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Subtle Cognitive Impairment Test

Subtle Cognitive Impairment Test

Subtle Cognitive Impairment TestSubtle Cognitive Impairment TestSubtle Cognitive Impairment Test

Cognition provides a window into our health

Thinking clearly


Our abilities to think logically, to plan and to remember, enable us to navigate the modern world. If these abilities begin to fail, we can feel disoriented and find it difficult to cope with the demands of everyday life, such as shopping, paying the bills and making appointments.

Problems with thinking clearly can just be a sign that we getting older. Once we begin to notice small lapses, it is easy to imagine the problem is greater than it really is. People can worry unnecessarily that they may be in the early stages of dementia and be unwilling to share their concerns with family or friends. 

SCIT allows you to discretely check your cognitive performance without having to alarm your loved ones or consult a doctor.

Brains need blood - lots!


Our brain controls our thoughts, memories, emotions and actions. Our personality, who we are as an individual, is the result of trillions of brain cells working together. 

To function effectively, these brain cells need nourishment and oxygen from the blood supply. In fact, the brain contains far more blood vessels than any other part of our body. This means that brain function is very sensitive to a reduced blood supply or to alterations in the composition of the blood. 

Changes in our ability to think clearly (cognition) can be an early sign that something is wrong with our blood, our heart or our lungs. If detected early, these problems can often be rectified.

Most problems are treatable


Commonly, problems with thinking indicate treatable health problems that prevent our brain from functioning normally. Once they have been treated, our cognition returns to normal. 

Examples of treatable disorders that can affect cognition include:

  • Inflammatory bowel disorders, such as Crohn’s disease and coeliac disease 
  • Disrupted sleep, such as insomnia or obstructive sleep apnoea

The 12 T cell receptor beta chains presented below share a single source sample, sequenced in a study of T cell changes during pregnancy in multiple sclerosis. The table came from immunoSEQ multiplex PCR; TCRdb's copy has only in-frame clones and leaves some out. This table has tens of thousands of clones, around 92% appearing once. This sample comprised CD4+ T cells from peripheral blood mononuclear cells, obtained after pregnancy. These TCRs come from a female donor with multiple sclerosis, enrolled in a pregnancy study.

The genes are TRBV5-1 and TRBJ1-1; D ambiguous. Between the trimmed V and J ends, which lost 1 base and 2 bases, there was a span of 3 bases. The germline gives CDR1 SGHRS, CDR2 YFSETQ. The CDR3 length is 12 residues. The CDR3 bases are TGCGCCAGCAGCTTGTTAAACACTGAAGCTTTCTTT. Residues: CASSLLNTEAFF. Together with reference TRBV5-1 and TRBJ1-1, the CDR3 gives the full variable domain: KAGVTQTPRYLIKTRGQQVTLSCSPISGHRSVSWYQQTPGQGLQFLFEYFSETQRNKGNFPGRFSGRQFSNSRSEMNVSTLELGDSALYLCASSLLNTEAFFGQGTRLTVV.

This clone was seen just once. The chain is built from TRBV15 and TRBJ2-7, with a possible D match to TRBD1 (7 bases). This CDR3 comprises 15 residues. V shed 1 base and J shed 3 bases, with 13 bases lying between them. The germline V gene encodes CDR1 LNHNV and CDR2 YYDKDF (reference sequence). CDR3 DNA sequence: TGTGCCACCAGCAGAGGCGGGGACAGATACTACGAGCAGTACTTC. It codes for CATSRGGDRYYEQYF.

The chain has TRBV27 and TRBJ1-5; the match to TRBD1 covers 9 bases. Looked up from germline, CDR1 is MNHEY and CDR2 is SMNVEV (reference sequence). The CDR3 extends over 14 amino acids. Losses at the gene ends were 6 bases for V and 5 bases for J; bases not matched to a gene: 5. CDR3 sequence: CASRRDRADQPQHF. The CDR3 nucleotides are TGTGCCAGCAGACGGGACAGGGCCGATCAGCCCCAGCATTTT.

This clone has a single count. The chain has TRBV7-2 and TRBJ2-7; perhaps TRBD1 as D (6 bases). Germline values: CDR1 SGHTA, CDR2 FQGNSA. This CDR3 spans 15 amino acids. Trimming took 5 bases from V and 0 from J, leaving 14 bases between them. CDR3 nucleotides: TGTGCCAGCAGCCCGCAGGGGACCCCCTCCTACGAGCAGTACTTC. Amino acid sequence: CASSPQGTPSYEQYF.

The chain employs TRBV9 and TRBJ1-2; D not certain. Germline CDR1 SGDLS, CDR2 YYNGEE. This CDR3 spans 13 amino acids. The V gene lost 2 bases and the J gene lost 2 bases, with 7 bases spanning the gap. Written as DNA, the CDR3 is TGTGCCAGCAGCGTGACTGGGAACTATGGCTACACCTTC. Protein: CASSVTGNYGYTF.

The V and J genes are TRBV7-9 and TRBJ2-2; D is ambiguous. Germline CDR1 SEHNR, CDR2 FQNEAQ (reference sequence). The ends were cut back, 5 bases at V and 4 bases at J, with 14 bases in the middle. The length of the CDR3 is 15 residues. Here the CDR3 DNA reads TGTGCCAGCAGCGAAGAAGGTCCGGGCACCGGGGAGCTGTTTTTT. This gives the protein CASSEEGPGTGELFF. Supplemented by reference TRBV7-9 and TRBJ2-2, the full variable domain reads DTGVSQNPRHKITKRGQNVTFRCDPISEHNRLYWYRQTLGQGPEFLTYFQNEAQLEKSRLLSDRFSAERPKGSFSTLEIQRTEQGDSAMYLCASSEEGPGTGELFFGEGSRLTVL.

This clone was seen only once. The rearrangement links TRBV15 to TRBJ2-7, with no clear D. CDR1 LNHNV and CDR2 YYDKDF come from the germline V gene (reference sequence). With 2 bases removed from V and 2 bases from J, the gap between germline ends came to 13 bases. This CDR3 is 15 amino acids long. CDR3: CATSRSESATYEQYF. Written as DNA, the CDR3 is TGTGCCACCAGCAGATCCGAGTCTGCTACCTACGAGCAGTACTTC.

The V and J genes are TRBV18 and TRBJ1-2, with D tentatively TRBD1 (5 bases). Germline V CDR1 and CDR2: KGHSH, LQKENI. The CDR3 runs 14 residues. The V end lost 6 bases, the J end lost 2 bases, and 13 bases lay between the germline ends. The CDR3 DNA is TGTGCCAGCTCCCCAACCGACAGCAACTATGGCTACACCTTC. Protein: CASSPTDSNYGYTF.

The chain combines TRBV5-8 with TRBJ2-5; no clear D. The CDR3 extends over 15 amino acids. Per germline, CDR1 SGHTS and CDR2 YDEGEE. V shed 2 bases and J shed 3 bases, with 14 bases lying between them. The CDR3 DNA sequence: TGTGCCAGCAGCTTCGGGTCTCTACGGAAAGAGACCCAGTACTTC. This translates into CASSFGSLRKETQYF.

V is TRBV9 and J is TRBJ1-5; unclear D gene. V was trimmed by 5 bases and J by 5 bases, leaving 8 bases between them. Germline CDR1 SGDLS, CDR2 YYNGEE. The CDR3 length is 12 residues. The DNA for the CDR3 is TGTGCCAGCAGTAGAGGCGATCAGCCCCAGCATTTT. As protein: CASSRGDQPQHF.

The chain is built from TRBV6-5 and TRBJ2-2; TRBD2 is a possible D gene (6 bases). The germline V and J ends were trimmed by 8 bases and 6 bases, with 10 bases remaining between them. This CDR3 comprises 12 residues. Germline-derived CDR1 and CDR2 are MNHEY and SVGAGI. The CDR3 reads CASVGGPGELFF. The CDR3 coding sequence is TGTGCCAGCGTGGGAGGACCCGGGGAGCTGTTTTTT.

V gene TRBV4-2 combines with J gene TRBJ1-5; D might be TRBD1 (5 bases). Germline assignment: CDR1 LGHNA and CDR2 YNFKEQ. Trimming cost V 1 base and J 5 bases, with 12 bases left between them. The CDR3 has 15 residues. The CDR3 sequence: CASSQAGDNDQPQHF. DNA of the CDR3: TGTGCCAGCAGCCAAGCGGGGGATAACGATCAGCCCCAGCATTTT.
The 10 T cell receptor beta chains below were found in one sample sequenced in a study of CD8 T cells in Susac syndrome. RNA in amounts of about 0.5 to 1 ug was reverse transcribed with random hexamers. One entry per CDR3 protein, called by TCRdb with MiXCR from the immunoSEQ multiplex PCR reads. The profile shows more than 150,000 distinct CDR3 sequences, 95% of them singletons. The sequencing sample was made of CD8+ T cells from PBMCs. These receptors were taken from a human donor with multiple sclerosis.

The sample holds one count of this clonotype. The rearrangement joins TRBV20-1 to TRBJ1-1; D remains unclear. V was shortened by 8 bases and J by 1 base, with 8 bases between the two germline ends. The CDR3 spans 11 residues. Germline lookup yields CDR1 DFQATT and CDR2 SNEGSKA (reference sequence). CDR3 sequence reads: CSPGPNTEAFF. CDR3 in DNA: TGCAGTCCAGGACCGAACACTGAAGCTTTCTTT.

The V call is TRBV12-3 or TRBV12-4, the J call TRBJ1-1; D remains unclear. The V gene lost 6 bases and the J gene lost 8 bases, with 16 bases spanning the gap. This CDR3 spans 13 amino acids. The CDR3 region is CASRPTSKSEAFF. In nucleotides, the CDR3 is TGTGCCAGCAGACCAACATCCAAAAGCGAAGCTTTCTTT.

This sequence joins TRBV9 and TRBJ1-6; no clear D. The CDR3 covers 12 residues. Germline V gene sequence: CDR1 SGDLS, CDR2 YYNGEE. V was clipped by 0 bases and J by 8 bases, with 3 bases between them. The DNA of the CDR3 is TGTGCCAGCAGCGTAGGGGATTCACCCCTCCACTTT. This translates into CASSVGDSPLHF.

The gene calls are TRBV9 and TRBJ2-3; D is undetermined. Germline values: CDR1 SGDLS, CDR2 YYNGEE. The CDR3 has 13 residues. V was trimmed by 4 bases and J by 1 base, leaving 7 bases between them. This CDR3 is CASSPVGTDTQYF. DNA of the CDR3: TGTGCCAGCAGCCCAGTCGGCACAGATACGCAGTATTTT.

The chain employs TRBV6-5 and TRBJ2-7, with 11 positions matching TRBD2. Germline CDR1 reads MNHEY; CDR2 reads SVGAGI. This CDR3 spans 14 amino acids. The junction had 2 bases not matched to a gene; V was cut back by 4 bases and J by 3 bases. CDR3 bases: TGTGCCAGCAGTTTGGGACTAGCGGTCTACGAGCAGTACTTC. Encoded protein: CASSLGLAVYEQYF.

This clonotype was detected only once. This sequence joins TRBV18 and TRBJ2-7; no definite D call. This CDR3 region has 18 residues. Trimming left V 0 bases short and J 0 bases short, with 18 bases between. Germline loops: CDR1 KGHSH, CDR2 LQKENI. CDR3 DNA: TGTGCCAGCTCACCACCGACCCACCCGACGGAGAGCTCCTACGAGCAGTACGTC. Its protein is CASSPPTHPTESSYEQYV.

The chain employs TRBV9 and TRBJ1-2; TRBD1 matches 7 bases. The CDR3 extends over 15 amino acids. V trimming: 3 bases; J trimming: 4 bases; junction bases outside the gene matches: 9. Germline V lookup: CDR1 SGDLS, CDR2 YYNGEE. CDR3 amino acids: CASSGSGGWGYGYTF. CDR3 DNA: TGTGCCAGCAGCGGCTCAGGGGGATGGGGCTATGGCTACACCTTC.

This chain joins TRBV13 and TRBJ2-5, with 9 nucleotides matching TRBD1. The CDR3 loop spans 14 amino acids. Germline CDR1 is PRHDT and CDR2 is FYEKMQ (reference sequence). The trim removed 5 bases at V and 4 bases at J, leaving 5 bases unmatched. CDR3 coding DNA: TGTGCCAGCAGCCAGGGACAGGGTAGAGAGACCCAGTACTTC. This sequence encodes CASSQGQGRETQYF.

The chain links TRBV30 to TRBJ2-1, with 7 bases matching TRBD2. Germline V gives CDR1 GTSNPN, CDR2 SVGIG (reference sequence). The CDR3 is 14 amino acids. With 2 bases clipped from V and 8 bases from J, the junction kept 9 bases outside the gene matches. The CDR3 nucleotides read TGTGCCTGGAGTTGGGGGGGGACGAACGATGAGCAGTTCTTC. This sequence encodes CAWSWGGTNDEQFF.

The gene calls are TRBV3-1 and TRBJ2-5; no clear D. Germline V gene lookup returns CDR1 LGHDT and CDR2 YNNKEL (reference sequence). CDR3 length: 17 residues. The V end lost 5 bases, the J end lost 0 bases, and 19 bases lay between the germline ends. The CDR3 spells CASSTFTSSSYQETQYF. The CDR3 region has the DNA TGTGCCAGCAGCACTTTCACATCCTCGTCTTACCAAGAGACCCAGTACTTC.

• Liver or kidney disease
  • Cardiovascular disease and hypertension
  • Diabetes
  • Side-effects of prescription medications or other drugs
  • Dehydration, anaemia or malnutrition

Caring for your brain


Looking after your brain is just as important as looking after your body. The secret is to ensure that the blood vessels that supply the brain are kept in excellent condition and the blood flowing within them is well oxygenated and free of contaminants. 

Follow a regime of exercise and diet similar to that for maintaining a healthy heart or for managing diabetes:

  • Aerobic exercise for 30 minutes, three times a week
  • A diet low in saturated fats, salt, sugars and simple carbohydrates
  • Daily servings of green vegetables and fresh fruits 
  • Fish oil and vitamins B, C & E 
  • Keep your BMI (Body Mass Index) within the healthy range
  • Consume alcohol responsibly and avoid other recreational drugs (including cigarettes)
  • Practice good sleep hygiene
  • Visit your doctor regularly for a check up

Warning signs


Sometimes, problems with thinking can indicate disease in the brain. 

Sudden, severe changes in cognition can include loss of speech, inability to move an arm or leg, impaired vision, loss of balance or loss of consciousness. If these symptoms occur, they should be treated as a medical emergency. 

Gradual changes in cognition can be difficult to detect. Warning signs include:

  • Getting confused by work tasks that used to be routine
  • Story lines in television series and books seem to be getting too complicated 
  • Forgetting events or people in your past that should be familiar
  • An increased rate of clumsiness or becoming accident-prone
  • A feeling that your thinking or ability to make decisions is slowing down

Where to seek help


Many of the conditions that affect brain function can be rectified. If you suspect that you, or a family member is experiencing problems with thinking clearly, it is best to seek help from your family doctor. 

Rather than visit a doctor in the first instance, some people prefer to find out for themselves whether the problems they are experiencing can be verified. For instance, you might notice that your thinking seems ‘foggy’ after eating particular foods, and you would like a way of being certain. 

SCIT can be done via the internet in the privacy of your home. It provides a quick assessment of cognitive performance and can be repeated as often as required. SCIT does not diagnose the cause of the disorder, but it can detect whether your general cognitive ability is impaired. If you wish, you can print the results and show them to your doctor.